Do-It-All Neurons

A key to cognitive flexibility.

Over the past few decades, neuroscientists have made great progress in mapping the brain by deciphering the functions of individual neurons that perform very specific tasks, such as recognizing the location or color of an object.

artist’s rendering of a neuron
Artist’s rendering of a neuron.

But many neurons, especially in brain regions that perform sophisticated functions such as thinking and planning, don’t fit into this pattern. Instead of responding exclusively to one stimulus or task, these neurons react in different ways to a wide variety of things.

MIT neuroscientist Earl Miller first noticed these unusual activity patterns about 20 years ago, while recording the electrical activity of neurons in animals trained to perform complex tasks. During one task, such neurons might distinguish between colors, but under different conditions, they might issue a motor command.

At the time, Miller and colleagues proposed that this type of neuronal flexibility is key to cognitive flexibility, which gives the brain its ability to learn so many new things on the fly. At first, that theory encountered resistance “because it runs against the traditional idea that you can figure out the clockwork of the brain by figuring out the one thing each neuron does,” Miller says.

In a recent paper published in Nature, Miller and colleagues at Columbia University described a computer model they developed to determine more precisely what role these flexible neurons play in cognition. They found that the cells are critical to the human brain’s ability to learn a large number of complex tasks.

Columbia professor Stefano Fusi created the model using experimental data gathered by Miller and his former grad student Melissa Warden, PhD ‘06. The data came from electrical recordings from brain cells of monkeys trained to look at a sequence of two pictures and remember the pictures and the order in which they appeared.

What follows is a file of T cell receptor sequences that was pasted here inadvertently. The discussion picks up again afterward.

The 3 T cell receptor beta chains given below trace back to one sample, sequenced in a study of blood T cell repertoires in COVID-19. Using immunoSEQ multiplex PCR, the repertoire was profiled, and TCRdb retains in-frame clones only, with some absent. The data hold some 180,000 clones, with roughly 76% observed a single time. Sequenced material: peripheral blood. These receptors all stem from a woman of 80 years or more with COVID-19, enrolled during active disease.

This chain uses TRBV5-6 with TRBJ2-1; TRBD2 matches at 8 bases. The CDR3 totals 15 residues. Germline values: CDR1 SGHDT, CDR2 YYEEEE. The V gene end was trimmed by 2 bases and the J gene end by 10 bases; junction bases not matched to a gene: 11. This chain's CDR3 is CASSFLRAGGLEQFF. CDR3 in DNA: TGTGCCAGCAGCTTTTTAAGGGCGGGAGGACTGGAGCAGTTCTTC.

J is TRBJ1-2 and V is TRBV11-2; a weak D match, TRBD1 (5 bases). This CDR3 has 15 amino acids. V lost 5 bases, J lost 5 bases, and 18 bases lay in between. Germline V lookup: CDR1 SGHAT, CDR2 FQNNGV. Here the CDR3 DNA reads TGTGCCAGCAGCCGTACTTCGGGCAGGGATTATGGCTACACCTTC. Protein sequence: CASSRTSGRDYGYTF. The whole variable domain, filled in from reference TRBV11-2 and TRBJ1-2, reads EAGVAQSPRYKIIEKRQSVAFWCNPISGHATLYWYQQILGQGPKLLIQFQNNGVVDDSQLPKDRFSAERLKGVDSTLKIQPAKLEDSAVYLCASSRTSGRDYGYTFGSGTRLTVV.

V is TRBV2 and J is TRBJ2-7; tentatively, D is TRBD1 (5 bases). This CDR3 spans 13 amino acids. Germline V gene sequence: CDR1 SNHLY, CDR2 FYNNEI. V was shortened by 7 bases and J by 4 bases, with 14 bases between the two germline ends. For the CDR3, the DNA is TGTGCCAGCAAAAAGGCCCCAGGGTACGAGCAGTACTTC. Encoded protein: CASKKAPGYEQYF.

The computer model revealed that flexible neurons are critical to performing this kind of complex task, and they also greatly expand the capacity to learn many different things. In the computer model, neural networks without these flexible neurons could learn about 100 tasks before running out of capacity. That capacity expanded to tens of millions of tasks as flexible neurons were added to the model. When they reached about 30 percent of the total, the network’s capacity became “virtually unlimited,” Miller says—just like that of a human brain.

Tech Obsessive?
Become an Insider to get the story behind the story — and before anyone else.
Subscribe today

Uh oh–you've read all five of your free articles for this month.

Insider Premium

$179.95/yr US PRICE

Want more award-winning journalism? Subscribe to Insider Premium.

  • Insider Premium {! insider.prices.premium !}*

    {! insider.display.menuOptionsLabel !}

    Our award winning magazine, unlimited access to our story archive, special discounts to MIT Technology Review Events, and exclusive content.

    See details+

    What's Included

    Bimonthly home delivery and unlimited 24/7 access to MIT Technology Review’s website.

    The Download. Our daily newsletter of what's important in technology and innovation.

    Access to the Magazine archive. Over 24,000 articles going back to 1899 at your fingertips.

    Special Discounts to select partner offerings

    Discount to MIT Technology Review events

    Ad-free web experience

    First Look. Exclusive early access to stories.

    Insider Conversations. Join in and ask questions as our editors talk to innovators from around the world.

You've read of free articles this month.